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Well Deserved Mr Tambourine Man


I was there. He mesmerized me. I’d even say it changed my life. I could do anything. Be anything that I wanted to be. It was liberating.

Today my man Bob Dylan received the Nobel Prize for literature. Well deserved Mr Tambourine Man, well deserved. I never met Dylan. But I still have an awesome story about how we came to ride the winds of time together.

The year is 1966. I am just into my last semester as a fine arts student at what was then RPI, now VCU, located in Richmond, Virginia. A division of William & Mary, RPI was a campus cobbled, literally and figuratively, together in the fan district, the part of town where streets fanned out from the centrally located departments stores and town churches to meet the suburbs. School was composed of maybe four actual classroom buildings to include a three story gym with the art department being housed on the third floor. All other classes were held where ever a spot could be found. Mostly carriage houses or old homes.

Campus population was roughly half day students and half boarding, save a separate count of night school students who were mostly professionals adding onto their degrees. Those of us that lived on campus, found ourselves housed in former richly appointed homes. My dorm was the Bocock House on Franklin Street. I was one of its first inhabitants. Mrs Bocock had just opened the second floor of the front half of the house to the college. There were thirteen of us. By the time I graduated our numbers had increased to about twice that size since third floor rooms were added to the mix.

My first room was a corner room (they were huge) and overlooked the formal garden. My second room had hand painted French wall paper that used to drive us insane after a night of drinking. Red, white & blue plumes that danced freely for you. This room was in the middle of the second floor rooms (all the rest were corner rooms) and was actually a sitting room and thus very small compared to the others. Each room had its own bathroom complete with European water closet and claw footed bathtub. We had walk in, and walk through to the adjoining room, closets. Our room had its own small balcony, very Juliet like.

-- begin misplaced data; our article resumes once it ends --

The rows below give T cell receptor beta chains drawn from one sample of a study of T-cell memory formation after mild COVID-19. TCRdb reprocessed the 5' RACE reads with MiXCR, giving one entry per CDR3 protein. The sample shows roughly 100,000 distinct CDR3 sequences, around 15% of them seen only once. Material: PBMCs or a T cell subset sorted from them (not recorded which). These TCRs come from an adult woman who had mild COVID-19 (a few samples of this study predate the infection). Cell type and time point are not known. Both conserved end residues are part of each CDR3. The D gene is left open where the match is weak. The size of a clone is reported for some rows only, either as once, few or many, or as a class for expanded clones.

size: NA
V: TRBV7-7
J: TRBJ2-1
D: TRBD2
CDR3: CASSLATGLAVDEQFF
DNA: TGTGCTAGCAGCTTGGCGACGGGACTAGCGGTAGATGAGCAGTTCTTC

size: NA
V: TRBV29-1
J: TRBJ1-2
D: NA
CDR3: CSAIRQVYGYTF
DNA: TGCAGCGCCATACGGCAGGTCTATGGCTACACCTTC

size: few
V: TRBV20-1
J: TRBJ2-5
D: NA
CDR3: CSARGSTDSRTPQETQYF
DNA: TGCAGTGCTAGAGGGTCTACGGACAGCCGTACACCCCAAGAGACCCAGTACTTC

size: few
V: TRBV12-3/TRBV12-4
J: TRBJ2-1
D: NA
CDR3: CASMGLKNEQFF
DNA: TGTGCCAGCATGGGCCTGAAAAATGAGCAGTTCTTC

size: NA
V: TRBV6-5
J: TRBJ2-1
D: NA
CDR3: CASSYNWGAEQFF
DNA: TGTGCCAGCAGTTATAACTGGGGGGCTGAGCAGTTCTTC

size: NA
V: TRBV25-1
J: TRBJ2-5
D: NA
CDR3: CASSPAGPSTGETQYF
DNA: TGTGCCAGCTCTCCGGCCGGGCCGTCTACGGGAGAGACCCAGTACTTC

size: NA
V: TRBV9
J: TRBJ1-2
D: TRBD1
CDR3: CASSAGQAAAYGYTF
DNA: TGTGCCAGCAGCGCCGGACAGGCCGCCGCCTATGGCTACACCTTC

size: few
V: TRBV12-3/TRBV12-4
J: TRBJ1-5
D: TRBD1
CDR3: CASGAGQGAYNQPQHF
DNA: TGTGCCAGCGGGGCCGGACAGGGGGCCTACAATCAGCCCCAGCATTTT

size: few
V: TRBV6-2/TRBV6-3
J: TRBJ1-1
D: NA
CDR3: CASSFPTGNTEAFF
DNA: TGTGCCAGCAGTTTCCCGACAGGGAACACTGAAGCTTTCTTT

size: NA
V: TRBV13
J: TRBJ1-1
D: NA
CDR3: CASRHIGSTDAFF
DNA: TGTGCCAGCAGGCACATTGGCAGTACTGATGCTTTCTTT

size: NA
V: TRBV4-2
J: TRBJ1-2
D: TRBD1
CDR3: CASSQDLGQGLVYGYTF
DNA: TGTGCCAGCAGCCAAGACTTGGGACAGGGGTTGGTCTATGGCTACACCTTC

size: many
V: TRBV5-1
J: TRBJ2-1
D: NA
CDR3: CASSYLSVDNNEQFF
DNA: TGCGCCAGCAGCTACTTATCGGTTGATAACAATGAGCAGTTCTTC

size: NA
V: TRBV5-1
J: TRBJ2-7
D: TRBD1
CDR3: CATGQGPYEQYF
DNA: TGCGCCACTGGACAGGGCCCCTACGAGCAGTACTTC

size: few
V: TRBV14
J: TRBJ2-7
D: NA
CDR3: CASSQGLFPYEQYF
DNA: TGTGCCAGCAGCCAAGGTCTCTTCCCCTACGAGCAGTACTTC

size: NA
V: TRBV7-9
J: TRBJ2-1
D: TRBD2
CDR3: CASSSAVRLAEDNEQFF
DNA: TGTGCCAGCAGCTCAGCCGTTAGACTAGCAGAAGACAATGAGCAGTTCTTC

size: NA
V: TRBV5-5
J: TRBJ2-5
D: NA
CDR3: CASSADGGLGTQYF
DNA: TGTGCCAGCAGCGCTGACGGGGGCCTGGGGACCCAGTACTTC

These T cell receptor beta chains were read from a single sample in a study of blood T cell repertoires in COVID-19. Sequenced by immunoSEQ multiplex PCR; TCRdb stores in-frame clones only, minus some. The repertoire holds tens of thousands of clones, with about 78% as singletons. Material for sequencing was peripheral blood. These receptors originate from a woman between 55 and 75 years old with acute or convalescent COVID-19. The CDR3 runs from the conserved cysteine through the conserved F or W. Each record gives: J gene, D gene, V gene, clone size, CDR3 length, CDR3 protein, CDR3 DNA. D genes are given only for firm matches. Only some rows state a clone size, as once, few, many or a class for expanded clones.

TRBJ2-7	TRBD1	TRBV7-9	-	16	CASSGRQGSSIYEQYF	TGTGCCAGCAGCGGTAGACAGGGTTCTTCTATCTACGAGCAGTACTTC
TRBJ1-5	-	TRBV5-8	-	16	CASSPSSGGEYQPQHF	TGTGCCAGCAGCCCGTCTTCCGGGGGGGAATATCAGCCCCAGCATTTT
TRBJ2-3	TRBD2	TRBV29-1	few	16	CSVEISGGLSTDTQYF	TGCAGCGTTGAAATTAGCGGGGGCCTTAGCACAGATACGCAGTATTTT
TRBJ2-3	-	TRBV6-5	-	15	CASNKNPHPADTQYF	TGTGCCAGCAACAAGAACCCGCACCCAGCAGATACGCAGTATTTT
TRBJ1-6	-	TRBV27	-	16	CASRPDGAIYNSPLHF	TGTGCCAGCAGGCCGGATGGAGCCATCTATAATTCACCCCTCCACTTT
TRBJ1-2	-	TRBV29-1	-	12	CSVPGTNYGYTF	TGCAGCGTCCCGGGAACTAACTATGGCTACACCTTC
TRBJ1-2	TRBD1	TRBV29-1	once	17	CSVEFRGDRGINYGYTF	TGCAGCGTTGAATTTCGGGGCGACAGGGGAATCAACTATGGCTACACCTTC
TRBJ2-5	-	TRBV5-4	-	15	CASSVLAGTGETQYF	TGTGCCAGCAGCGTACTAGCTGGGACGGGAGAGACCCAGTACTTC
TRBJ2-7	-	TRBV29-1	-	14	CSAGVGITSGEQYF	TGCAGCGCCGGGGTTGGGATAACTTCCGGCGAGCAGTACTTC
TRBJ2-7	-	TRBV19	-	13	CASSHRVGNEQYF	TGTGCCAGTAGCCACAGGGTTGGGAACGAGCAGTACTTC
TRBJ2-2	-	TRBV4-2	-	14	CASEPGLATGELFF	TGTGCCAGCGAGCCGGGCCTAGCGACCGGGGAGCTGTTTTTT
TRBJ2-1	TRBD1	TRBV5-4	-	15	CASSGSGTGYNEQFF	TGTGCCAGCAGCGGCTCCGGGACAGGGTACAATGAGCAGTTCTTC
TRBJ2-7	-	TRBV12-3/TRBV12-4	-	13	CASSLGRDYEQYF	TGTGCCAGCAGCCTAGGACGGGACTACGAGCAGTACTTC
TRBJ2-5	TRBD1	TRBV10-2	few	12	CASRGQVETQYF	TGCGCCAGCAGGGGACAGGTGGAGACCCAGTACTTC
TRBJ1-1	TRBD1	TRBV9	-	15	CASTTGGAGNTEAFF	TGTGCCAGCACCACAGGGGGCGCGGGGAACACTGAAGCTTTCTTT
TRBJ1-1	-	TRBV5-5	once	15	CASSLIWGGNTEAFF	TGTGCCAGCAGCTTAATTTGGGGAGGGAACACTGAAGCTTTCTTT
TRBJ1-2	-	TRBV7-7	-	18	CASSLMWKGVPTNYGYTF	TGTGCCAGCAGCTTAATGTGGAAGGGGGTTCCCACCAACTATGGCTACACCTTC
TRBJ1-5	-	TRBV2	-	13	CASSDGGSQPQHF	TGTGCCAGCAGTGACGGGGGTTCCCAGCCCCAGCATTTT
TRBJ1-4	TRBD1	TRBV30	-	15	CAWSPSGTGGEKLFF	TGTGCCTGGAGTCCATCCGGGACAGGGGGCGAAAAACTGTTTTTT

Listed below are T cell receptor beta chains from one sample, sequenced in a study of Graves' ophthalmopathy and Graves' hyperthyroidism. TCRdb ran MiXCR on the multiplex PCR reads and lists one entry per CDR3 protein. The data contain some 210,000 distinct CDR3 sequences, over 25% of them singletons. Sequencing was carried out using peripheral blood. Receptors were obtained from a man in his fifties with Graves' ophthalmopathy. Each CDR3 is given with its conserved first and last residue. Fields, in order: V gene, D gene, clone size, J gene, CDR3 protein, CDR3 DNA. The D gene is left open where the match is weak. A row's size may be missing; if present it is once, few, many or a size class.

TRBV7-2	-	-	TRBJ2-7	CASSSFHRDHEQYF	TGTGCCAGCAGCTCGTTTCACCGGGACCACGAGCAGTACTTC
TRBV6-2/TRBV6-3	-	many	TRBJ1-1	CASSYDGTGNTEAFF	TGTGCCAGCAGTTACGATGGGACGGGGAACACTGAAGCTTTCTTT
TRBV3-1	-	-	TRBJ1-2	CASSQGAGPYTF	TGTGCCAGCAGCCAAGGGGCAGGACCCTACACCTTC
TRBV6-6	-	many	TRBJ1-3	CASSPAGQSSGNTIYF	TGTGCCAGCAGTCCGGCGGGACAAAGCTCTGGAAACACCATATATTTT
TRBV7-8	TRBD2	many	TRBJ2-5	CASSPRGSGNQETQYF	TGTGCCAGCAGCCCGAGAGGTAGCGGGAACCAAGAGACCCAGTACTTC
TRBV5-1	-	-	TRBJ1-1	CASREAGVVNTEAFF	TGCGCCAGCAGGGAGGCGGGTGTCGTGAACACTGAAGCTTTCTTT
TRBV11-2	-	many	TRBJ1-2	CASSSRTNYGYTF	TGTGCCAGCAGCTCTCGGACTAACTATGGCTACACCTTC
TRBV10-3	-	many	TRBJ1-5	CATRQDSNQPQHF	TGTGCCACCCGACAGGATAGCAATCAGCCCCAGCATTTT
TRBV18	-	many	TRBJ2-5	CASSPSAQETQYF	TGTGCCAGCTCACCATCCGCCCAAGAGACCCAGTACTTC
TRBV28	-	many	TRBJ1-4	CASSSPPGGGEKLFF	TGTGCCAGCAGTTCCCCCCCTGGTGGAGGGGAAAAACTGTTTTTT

All of this narrative is to set the scene for RPI stories to follow in various posts. It was the sixties, women had curfews and were not allowed to wear pants on campus. I had to wear a raincoat over my bibs to and from art classes to avoid a call to the dean of women’s office. I later got one but that is another story and for another reason.

The day of the Dylan concert I was hanging out at Andy’s on Grace Street, the favored watering hole of business students. I was told recently by a fellow student that art students just did not go to Andy’s. I really was not aware of this pecking order at the time. He explained that art students were not cool enough, or maybe too cool, but they gathered elsewhere. Since my roomie was a retailing major and I dated among her crowd I had a free pass to be among the elite. It was there that my drinking buddy (his gal pal was at home in Georgia birthing their college romance son, no pregnant gals allowed on campus in the sixties) said he had free tickets compliments of a friend that worked in the box office of the Mosque to a nifty concert and would I like to go. He promised it would rock my world. The Mosque was close to campus and appears as it sounds, very big, very ornate and very impressive. All campus dances were held in the lower level ballroom. Another story.

I accept his proposal and we part to prep for our date. When he picked me up, he tells me we can get better tickets than the balcony ones he has. We stop at the box office and trade our second balcony tickets in for front row, first balcony. He explains who I am about to see. I know a little about Dylan. A dorm mate had some of his albums, I thought them rough. The house is not packed and at that it is mostly older folks, I did not see anyone from campus. What kind of concert is this going to be?

Then this skinny guy walks out on the stage of this massive place with its elegant side box seats, ornately domed ceiling and layers of velvet curtains. He sits down in a straight back chair set center stage. That’s it. Well, okay a mic, on a stand. But nothing else on that huge stage. Just the man, the guitar, the chair and the mic. He warms up for a minute, probably even smoking a cigarette. And then it begins. I fall in love, He is mesmerizing. A moment in time to treasure. I am a lucky gal.

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anne shirley 1

Anne Shirley of Green Gables talking to Matthew when he picks her up from the train station.

Recently an Etsy customer asks for an ARTBoard commission. Usually I get requests for Marcel the Shell commissions but this one is for an Anne Shirley of Green Gables quote.